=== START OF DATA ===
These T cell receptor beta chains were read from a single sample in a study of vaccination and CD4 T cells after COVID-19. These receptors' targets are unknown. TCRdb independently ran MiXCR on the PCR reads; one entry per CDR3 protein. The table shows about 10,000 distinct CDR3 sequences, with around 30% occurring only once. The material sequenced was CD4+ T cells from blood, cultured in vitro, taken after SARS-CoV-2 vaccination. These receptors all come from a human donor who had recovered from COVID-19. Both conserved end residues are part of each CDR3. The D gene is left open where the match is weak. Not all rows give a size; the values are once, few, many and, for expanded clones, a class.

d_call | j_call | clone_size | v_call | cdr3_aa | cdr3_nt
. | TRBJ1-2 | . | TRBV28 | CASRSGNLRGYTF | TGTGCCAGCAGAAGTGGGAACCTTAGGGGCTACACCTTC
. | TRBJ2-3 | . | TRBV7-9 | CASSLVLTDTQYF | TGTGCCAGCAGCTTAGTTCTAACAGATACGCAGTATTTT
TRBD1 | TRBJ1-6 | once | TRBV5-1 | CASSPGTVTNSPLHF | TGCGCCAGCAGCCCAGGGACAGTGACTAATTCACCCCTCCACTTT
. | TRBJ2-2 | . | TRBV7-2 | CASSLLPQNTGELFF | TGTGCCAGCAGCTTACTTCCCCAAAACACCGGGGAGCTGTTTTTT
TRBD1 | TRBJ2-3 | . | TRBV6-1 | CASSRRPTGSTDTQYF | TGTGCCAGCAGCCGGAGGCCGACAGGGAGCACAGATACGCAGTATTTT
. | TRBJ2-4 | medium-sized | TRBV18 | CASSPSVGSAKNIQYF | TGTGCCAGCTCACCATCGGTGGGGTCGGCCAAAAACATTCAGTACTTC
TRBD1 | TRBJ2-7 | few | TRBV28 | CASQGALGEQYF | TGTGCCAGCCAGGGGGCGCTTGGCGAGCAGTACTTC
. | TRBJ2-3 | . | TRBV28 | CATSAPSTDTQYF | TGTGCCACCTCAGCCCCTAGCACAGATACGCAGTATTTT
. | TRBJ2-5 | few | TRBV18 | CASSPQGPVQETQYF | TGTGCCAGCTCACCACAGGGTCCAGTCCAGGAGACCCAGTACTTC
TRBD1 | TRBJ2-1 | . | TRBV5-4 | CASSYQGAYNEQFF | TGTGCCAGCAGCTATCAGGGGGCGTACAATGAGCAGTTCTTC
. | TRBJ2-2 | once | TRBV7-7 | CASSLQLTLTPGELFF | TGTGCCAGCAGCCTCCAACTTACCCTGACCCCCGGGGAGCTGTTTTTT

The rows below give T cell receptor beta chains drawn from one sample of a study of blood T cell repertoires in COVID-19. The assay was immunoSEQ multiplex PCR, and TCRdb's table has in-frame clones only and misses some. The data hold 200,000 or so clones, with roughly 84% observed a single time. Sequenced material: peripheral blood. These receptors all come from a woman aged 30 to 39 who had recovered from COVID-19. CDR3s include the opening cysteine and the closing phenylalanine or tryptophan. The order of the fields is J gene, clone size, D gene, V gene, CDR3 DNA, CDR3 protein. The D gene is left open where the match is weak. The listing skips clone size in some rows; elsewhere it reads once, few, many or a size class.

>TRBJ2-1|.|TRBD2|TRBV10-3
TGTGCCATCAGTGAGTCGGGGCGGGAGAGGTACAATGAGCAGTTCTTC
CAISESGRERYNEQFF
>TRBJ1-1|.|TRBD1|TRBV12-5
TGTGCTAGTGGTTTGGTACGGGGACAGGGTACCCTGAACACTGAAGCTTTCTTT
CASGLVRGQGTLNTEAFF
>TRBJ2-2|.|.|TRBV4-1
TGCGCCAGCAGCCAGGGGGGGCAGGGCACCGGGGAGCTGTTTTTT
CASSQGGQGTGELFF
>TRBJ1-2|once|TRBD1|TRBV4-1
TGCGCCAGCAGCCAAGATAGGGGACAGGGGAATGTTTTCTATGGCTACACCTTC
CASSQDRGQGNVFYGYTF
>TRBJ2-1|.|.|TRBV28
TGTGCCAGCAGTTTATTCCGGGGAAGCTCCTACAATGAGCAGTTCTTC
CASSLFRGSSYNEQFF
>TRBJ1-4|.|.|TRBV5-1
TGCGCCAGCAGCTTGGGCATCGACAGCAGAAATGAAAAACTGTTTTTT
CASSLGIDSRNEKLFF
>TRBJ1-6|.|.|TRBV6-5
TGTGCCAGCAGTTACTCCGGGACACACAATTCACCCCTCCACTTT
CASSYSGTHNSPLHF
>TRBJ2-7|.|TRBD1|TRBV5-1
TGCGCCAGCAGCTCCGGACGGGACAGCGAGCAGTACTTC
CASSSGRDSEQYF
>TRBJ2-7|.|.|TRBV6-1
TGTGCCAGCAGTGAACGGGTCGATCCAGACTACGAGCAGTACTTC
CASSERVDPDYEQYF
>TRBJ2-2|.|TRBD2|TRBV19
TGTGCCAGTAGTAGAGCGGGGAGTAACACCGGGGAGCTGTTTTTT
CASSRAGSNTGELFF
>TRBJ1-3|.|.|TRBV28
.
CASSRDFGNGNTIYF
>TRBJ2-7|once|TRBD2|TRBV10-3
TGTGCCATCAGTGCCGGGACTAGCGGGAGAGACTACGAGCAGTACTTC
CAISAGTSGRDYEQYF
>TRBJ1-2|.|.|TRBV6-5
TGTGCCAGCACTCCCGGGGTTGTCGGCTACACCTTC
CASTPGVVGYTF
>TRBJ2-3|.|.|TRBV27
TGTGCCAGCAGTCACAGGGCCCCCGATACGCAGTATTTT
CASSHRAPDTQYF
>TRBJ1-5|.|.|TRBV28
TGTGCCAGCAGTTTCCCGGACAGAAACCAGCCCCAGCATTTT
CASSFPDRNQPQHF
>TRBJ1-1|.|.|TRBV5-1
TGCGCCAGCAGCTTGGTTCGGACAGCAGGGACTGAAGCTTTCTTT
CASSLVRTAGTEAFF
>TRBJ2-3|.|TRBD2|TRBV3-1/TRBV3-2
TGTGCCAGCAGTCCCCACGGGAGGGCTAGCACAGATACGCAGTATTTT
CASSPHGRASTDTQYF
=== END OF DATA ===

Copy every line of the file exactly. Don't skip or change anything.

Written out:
These T cell receptor beta chains were read from a single sample in a study of vaccination and CD4 T cells after COVID-19. These receptors' targets are unknown. TCRdb independently ran MiXCR on the PCR reads; one entry per CDR3 protein. The table shows about 10,000 distinct CDR3 sequences, with around 30% occurring only once. The material sequenced was CD4+ T cells from blood, cultured in vitro, taken after SARS-CoV-2 vaccination. These receptors all come from a human donor who had recovered from COVID-19. Both conserved end residues are part of each CDR3. The D gene is left open where the match is weak. Not all rows give a size; the values are once, few, many and, for expanded clones, a class.

d_call | j_call | clone_size | v_call | cdr3_aa | cdr3_nt
. | TRBJ1-2 | . | TRBV28 | CASRSGNLRGYTF | TGTGCCAGCAGAAGTGGGAACCTTAGGGGCTACACCTTC
. | TRBJ2-3 | . | TRBV7-9 | CASSLVLTDTQYF | TGTGCCAGCAGCTTAGTTCTAACAGATACGCAGTATTTT
TRBD1 | TRBJ1-6 | once | TRBV5-1 | CASSPGTVTNSPLHF | TGCGCCAGCAGCCCAGGGACAGTGACTAATTCACCCCTCCACTTT
. | TRBJ2-2 | . | TRBV7-2 | CASSLLPQNTGELFF | TGTGCCAGCAGCTTACTTCCCCAAAACACCGGGGAGCTGTTTTTT
TRBD1 | TRBJ2-3 | . | TRBV6-1 | CASSRRPTGSTDTQYF | TGTGCCAGCAGCCGGAGGCCGACAGGGAGCACAGATACGCAGTATTTT
. | TRBJ2-4 | medium-sized | TRBV18 | CASSPSVGSAKNIQYF | TGTGCCAGCTCACCATCGGTGGGGTCGGCCAAAAACATTCAGTACTTC
TRBD1 | TRBJ2-7 | few | TRBV28 | CASQGALGEQYF | TGTGCCAGCCAGGGGGCGCTTGGCGAGCAGTACTTC
. | TRBJ2-3 | . | TRBV28 | CATSAPSTDTQYF | TGTGCCACCTCAGCCCCTAGCACAGATACGCAGTATTTT
. | TRBJ2-5 | few | TRBV18 | CASSPQGPVQETQYF | TGTGCCAGCTCACCACAGGGTCCAGTCCAGGAGACCCAGTACTTC
TRBD1 | TRBJ2-1 | . | TRBV5-4 | CASSYQGAYNEQFF | TGTGCCAGCAGCTATCAGGGGGCGTACAATGAGCAGTTCTTC
. | TRBJ2-2 | once | TRBV7-7 | CASSLQLTLTPGELFF | TGTGCCAGCAGCCTCCAACTTACCCTGACCCCCGGGGAGCTGTTTTTT

The rows below give T cell receptor beta chains drawn from one sample of a study of blood T cell repertoires in COVID-19. The assay was immunoSEQ multiplex PCR, and TCRdb's table has in-frame clones only and misses some. The data hold 200,000 or so clones, with roughly 84% observed a single time. Sequenced material: peripheral blood. These receptors all come from a woman aged 30 to 39 who had recovered from COVID-19. CDR3s include the opening cysteine and the closing phenylalanine or tryptophan. The order of the fields is J gene, clone size, D gene, V gene, CDR3 DNA, CDR3 protein. The D gene is left open where the match is weak. The listing skips clone size in some rows; elsewhere it reads once, few, many or a size class.

>TRBJ2-1|.|TRBD2|TRBV10-3
TGTGCCATCAGTGAGTCGGGGCGGGAGAGGTACAATGAGCAGTTCTTC
CAISESGRERYNEQFF
>TRBJ1-1|.|TRBD1|TRBV12-5
TGTGCTAGTGGTTTGGTACGGGGACAGGGTACCCTGAACACTGAAGCTTTCTTT
CASGLVRGQGTLNTEAFF
>TRBJ2-2|.|.|TRBV4-1
TGCGCCAGCAGCCAGGGGGGGCAGGGCACCGGGGAGCTGTTTTTT
CASSQGGQGTGELFF
>TRBJ1-2|once|TRBD1|TRBV4-1
TGCGCCAGCAGCCAAGATAGGGGACAGGGGAATGTTTTCTATGGCTACACCTTC
CASSQDRGQGNVFYGYTF
>TRBJ2-1|.|.|TRBV28
TGTGCCAGCAGTTTATTCCGGGGAAGCTCCTACAATGAGCAGTTCTTC
CASSLFRGSSYNEQFF
>TRBJ1-4|.|.|TRBV5-1
TGCGCCAGCAGCTTGGGCATCGACAGCAGAAATGAAAAACTGTTTTTT
CASSLGIDSRNEKLFF
>TRBJ1-6|.|.|TRBV6-5
TGTGCCAGCAGTTACTCCGGGACACACAATTCACCCCTCCACTTT
CASSYSGTHNSPLHF
>TRBJ2-7|.|TRBD1|TRBV5-1
TGCGCCAGCAGCTCCGGACGGGACAGCGAGCAGTACTTC
CASSSGRDSEQYF
>TRBJ2-7|.|.|TRBV6-1
TGTGCCAGCAGTGAACGGGTCGATCCAGACTACGAGCAGTACTTC
CASSERVDPDYEQYF
>TRBJ2-2|.|TRBD2|TRBV19
TGTGCCAGTAGTAGAGCGGGGAGTAACACCGGGGAGCTGTTTTTT
CASSRAGSNTGELFF
>TRBJ1-3|.|.|TRBV28
.
CASSRDFGNGNTIYF
>TRBJ2-7|once|TRBD2|TRBV10-3
TGTGCCATCAGTGCCGGGACTAGCGGGAGAGACTACGAGCAGTACTTC
CAISAGTSGRDYEQYF
>TRBJ1-2|.|.|TRBV6-5
TGTGCCAGCACTCCCGGGGTTGTCGGCTACACCTTC
CASTPGVVGYTF
>TRBJ2-3|.|.|TRBV27
TGTGCCAGCAGTCACAGGGCCCCCGATACGCAGTATTTT
CASSHRAPDTQYF
>TRBJ1-5|.|.|TRBV28
TGTGCCAGCAGTTTCCCGGACAGAAACCAGCCCCAGCATTTT
CASSFPDRNQPQHF
>TRBJ1-1|.|.|TRBV5-1
TGCGCCAGCAGCTTGGTTCGGACAGCAGGGACTGAAGCTTTCTTT
CASSLVRTAGTEAFF
>TRBJ2-3|.|TRBD2|TRBV3-1/TRBV3-2
TGTGCCAGCAGTCCCCACGGGAGGGCTAGCACAGATACGCAGTATTTT
CASSPHGRASTDTQYF